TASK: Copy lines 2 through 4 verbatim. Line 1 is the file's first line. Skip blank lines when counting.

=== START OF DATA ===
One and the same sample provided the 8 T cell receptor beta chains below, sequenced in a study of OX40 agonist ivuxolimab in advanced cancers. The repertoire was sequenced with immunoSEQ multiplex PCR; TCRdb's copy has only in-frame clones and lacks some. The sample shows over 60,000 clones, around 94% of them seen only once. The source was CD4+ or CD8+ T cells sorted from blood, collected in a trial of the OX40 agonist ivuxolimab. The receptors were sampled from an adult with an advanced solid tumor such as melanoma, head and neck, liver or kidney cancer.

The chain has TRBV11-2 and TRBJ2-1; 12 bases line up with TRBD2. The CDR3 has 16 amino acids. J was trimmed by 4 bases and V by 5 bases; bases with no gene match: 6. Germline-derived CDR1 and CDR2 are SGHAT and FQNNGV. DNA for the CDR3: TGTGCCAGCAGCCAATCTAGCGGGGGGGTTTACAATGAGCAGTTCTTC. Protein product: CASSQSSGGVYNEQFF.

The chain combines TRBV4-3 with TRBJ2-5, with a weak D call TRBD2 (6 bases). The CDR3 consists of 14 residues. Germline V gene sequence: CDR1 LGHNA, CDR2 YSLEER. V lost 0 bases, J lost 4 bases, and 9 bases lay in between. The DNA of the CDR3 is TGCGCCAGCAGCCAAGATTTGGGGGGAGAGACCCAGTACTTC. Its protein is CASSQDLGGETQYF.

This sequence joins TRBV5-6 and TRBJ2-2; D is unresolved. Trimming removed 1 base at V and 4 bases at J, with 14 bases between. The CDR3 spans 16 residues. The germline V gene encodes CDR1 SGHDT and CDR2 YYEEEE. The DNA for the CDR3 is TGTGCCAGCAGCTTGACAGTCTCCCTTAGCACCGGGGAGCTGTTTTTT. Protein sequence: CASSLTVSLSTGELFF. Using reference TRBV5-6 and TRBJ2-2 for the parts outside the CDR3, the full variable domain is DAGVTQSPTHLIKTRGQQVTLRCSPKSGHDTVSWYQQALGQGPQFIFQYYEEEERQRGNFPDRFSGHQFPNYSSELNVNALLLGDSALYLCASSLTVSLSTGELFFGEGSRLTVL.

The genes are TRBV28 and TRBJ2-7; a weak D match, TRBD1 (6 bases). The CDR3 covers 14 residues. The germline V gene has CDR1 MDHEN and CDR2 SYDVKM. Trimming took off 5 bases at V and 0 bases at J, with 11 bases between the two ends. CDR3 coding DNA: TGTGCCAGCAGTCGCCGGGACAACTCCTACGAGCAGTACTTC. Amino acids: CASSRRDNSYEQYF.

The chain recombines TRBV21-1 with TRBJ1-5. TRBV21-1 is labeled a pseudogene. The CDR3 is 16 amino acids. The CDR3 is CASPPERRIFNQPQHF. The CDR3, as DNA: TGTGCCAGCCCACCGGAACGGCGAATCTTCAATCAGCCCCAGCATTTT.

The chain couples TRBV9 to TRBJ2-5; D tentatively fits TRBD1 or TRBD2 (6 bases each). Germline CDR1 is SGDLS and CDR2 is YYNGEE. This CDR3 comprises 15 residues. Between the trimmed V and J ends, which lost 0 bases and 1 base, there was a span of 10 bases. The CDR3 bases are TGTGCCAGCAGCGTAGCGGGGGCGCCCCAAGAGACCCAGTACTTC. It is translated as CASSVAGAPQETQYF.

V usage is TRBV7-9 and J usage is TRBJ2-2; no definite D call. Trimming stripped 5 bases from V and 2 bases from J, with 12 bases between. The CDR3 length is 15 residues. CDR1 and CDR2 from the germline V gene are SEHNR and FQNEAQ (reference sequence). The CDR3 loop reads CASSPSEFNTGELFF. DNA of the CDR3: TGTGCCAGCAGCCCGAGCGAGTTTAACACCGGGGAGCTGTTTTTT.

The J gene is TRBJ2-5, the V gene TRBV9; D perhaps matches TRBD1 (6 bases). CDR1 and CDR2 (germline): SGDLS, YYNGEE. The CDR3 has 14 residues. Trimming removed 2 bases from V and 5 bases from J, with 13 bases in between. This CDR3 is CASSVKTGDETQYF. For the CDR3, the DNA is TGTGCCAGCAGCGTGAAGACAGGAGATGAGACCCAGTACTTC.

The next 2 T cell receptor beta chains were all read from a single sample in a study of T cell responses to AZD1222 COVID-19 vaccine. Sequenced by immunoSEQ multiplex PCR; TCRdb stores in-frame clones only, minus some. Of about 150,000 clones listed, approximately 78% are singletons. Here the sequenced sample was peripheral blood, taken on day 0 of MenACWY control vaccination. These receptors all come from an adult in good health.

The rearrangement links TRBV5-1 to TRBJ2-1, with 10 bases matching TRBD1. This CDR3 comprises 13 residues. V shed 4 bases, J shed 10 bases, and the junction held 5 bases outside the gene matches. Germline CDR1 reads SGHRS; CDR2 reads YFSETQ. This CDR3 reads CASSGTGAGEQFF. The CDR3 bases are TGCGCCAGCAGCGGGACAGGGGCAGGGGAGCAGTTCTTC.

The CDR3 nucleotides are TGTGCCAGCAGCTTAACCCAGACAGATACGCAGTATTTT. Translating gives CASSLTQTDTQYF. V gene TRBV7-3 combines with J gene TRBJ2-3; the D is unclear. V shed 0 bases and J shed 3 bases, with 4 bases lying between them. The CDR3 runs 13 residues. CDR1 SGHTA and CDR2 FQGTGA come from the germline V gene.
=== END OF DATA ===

The chain has TRBV11-2 and TRBJ2-1; 12 bases line up with TRBD2. The CDR3 has 16 amino acids. J was trimmed by 4 bases and V by 5 bases; bases with no gene match: 6. Germline-derived CDR1 and CDR2 are SGHAT and FQNNGV. DNA for the CDR3: TGTGCCAGCAGCCAATCTAGCGGGGGGGTTTACAATGAGCAGTTCTTC. Protein product: CASSQSSGGVYNEQFF.

The chain combines TRBV4-3 with TRBJ2-5, with a weak D call TRBD2 (6 bases). The CDR3 consists of 14 residues. Germline V gene sequence: CDR1 LGHNA, CDR2 YSLEER. V lost 0 bases, J lost 4 bases, and 9 bases lay in between. The DNA of the CDR3 is TGCGCCAGCAGCCAAGATTTGGGGGGAGAGACCCAGTACTTC. Its protein is CASSQDLGGETQYF.

This sequence joins TRBV5-6 and TRBJ2-2; D is unresolved. Trimming removed 1 base at V and 4 bases at J, with 14 bases between. The CDR3 spans 16 residues. The germline V gene encodes CDR1 SGHDT and CDR2 YYEEEE. The DNA for the CDR3 is TGTGCCAGCAGCTTGACAGTCTCCCTTAGCACCGGGGAGCTGTTTTTT. Protein sequence: CASSLTVSLSTGELFF. Using reference TRBV5-6 and TRBJ2-2 for the parts outside the CDR3, the full variable domain is DAGVTQSPTHLIKTRGQQVTLRCSPKSGHDTVSWYQQALGQGPQFIFQYYEEEERQRGNFPDRFSGHQFPNYSSELNVNALLLGDSALYLCASSLTVSLSTGELFFGEGSRLTVL.